Three differences between genuine and phony experiential conferences

phony experiential conferences “Experiential” is the new hot adjective used to describe events. “No more listening to speakers; you’re going to have experiences!”

Sadly, many of these so-called experiential events are phony. The promoters slap a novel environment (e.g., clowns walking around or chairs suspended from the ceiling) onto a conventional format (e.g., a social or a group discussion) and claim their event is now “experiential”.

So what are the differences between genuine and a phony experiential conferences?

Here are three.

At a genuine experiential conference…

Participants’ experiences satisfy their actual in-the-moment wants and needs

People attend conferences to learn and connect. They arrive with specific personal challenges for which they hope to get help and support. For example,

“I’m having a hard time handling with my boss’s unrealistic expectations of what I can accomplish.”

“Our security system needs an upgrade and I’m overwhelmed by the choices available.”

“Are there are other people here with whom I can explore how AR is going to impact our jobs?”

Hiring clowns to walk around and entertain attendees or immersing attendees in an elaborate themed environment does nothing to help attendees learn and connect around the issues and topics that matter to them. (Rare exception: an environment designed to dramatize and support exploration of known concerns.)

Uncovering participants’ challenges, interests, expertise, experience, and passions early at the event and then building conferences that respond directly leads to genuine experiential conferences that effectively satisfy attendee needs.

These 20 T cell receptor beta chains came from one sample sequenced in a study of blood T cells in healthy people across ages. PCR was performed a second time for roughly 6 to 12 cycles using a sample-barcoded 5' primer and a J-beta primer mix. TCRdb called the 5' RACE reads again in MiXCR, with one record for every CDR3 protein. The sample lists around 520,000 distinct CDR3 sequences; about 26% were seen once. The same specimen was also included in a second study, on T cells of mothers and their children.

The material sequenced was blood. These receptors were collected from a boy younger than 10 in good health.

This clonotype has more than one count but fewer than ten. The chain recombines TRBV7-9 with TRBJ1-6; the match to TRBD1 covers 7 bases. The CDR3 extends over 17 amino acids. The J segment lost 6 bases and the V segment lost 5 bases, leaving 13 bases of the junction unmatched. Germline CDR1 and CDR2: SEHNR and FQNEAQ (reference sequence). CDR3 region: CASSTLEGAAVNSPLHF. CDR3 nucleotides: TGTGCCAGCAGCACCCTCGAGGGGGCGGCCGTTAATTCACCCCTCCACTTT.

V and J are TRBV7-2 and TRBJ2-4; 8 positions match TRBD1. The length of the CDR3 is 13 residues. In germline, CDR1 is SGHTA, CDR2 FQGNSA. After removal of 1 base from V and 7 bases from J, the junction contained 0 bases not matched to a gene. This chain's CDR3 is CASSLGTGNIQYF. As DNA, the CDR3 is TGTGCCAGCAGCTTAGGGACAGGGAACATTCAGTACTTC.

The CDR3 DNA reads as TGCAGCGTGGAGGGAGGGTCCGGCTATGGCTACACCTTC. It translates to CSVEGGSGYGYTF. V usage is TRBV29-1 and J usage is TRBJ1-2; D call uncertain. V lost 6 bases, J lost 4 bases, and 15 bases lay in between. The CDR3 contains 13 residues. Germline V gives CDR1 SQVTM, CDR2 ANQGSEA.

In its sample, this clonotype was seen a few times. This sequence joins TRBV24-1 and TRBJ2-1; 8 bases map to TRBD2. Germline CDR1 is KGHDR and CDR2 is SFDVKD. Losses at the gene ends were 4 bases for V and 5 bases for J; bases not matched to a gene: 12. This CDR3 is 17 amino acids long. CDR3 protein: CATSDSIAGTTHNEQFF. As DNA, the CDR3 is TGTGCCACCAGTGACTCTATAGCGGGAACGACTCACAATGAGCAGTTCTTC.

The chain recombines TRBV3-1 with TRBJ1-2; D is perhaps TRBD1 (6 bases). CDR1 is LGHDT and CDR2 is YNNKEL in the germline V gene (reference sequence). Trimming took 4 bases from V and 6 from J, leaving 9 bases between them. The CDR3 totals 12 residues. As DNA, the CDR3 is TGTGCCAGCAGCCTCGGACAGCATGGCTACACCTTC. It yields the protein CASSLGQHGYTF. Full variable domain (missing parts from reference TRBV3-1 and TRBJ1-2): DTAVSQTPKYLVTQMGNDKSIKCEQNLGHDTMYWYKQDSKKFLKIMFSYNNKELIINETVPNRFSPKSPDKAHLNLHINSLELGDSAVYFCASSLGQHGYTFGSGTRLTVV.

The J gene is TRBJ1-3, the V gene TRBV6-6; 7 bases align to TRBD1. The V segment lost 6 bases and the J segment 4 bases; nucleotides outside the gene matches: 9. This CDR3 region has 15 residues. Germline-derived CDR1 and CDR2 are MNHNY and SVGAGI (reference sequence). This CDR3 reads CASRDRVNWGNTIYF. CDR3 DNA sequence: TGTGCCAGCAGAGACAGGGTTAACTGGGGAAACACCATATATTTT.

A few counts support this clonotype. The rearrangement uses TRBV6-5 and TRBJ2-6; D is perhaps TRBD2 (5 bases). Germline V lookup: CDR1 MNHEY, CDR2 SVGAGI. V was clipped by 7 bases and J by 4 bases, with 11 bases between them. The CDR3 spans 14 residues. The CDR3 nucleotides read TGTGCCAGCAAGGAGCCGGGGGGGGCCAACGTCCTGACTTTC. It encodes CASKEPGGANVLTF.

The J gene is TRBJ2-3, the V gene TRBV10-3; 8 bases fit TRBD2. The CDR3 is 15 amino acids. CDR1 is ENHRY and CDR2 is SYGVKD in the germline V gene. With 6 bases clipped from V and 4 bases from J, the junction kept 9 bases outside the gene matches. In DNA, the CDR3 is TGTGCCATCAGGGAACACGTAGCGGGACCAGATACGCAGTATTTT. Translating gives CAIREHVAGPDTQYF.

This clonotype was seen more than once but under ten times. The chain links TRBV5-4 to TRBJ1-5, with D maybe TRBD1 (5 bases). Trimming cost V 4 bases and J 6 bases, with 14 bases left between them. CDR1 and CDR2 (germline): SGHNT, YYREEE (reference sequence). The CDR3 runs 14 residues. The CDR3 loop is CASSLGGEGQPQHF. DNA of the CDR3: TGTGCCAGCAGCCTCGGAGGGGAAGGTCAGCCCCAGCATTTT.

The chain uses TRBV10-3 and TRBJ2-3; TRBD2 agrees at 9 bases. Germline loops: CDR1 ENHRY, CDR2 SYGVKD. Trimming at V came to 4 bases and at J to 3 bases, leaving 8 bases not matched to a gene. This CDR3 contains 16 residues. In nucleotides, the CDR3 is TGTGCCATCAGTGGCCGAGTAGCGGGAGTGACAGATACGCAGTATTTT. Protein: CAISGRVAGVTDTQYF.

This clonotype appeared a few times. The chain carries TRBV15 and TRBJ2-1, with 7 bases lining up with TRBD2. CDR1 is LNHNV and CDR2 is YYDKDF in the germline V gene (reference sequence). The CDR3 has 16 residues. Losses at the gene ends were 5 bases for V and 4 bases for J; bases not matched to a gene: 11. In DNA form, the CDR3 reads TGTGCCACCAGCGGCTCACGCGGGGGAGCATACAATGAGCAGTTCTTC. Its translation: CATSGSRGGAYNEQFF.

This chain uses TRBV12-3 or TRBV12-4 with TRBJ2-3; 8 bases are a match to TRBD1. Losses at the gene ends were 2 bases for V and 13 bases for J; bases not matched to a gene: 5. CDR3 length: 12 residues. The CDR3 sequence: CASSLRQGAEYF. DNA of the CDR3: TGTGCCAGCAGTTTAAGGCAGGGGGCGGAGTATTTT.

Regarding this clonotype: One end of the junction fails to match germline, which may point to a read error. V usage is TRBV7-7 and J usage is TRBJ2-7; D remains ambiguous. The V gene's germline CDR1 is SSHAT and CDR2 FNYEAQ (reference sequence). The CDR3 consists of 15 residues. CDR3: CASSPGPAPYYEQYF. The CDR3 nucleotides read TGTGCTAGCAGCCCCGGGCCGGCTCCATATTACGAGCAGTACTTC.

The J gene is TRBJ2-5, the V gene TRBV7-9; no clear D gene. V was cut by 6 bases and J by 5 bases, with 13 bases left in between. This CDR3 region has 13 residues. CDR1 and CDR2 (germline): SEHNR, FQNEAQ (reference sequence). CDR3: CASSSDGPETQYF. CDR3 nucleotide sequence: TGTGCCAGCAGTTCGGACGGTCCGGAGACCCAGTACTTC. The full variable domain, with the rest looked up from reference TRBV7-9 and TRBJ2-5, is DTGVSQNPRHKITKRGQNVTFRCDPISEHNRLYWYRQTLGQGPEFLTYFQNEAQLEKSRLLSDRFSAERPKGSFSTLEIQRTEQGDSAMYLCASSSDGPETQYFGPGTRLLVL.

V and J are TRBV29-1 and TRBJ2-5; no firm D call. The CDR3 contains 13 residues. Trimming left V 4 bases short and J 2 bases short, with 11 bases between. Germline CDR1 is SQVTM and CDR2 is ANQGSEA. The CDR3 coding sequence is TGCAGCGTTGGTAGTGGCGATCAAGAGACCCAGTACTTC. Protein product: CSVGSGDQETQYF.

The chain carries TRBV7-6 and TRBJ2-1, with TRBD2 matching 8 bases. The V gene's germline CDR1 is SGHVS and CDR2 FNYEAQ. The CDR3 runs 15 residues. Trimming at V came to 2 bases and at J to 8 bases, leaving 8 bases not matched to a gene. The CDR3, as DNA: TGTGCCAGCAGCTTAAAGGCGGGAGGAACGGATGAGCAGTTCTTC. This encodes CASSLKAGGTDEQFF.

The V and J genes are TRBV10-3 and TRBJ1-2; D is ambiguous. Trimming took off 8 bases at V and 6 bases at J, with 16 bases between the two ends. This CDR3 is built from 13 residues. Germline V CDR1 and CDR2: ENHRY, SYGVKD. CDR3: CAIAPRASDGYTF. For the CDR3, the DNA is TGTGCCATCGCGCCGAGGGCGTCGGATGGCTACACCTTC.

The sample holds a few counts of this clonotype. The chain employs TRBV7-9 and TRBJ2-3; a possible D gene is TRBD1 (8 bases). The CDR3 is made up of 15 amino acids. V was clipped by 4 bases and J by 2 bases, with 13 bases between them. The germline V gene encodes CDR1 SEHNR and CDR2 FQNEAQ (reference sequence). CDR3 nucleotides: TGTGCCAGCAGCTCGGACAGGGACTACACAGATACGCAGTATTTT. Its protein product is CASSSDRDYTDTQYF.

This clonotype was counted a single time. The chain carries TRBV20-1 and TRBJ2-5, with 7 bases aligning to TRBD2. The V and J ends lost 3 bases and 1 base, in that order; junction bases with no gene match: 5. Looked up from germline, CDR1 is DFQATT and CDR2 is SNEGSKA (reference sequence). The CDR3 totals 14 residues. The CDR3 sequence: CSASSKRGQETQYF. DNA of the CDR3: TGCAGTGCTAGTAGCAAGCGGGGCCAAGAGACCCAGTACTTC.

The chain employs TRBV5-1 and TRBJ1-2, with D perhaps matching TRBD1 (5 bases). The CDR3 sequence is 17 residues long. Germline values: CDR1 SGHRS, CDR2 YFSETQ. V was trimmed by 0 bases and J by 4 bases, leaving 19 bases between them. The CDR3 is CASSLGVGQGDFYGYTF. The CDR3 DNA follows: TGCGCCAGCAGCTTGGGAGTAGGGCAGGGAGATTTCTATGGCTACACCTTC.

Participants’ experiences significantly impact their lives

If you go to a professional conference and nothing significant changes in your professional life as a result, what was the point of attending? Yes, you might have had a good time and been entertained, but you can get that faster and cheaper by eating out at a great restaurant, watching a good movie, or attending a show or concert. (And “I had a great time” is likely not the kind of justification for attending your boss wants to hear.)

Design genuine experiential conferences to deliver experiences that change professional lives by:

  • Effectively connecting attendees with relevant colleagues (no more lunches sitting next to strangers with whom you have little in common); and
  • Providing sessions that meet real wants and needs, and which use formats that support appropriate interaction, discovery, and active learning.

Participants enjoy group experiences that build community around conference commonalities

“Experiential” event programs today feature “experiences” like SoulCycle, axe throwing, and wine tastings. Sessions like these are, of course, experiences — as is all of life. What such sessions fail to do is build any kind of event community around the theme or constituency of the conference. So, at a phony experiential event, having a good time with colleagues qualifies the event as “experiential”.

In contrast, genuinely experiential conferences include group experiences that deepen learning and connection around pertinent material, and, in the process, build community that speaks to the wants and needs of the participants.

Examples? Hold sessions where attendees work together to solve carefully chosen topical or individual challenges. Or, include a closing session where participants share what was great about the entire event and how it could be made even better.

A genuine conclusion

Putting attendees in a novel environment does not make a meeting “experiential”. Genuine experiential meetings use active uncovered learning formats that maximize the likelihood of meaningful learning and connection for each attendee.

There’s nothing wrong with razzle-dazzle environments, except when they (all too often) divert money, energy, and focus from what’s really important. Instead, first concentrate time and resources on functional meeting design that provides genuinely useful and meaningful experiences to participants.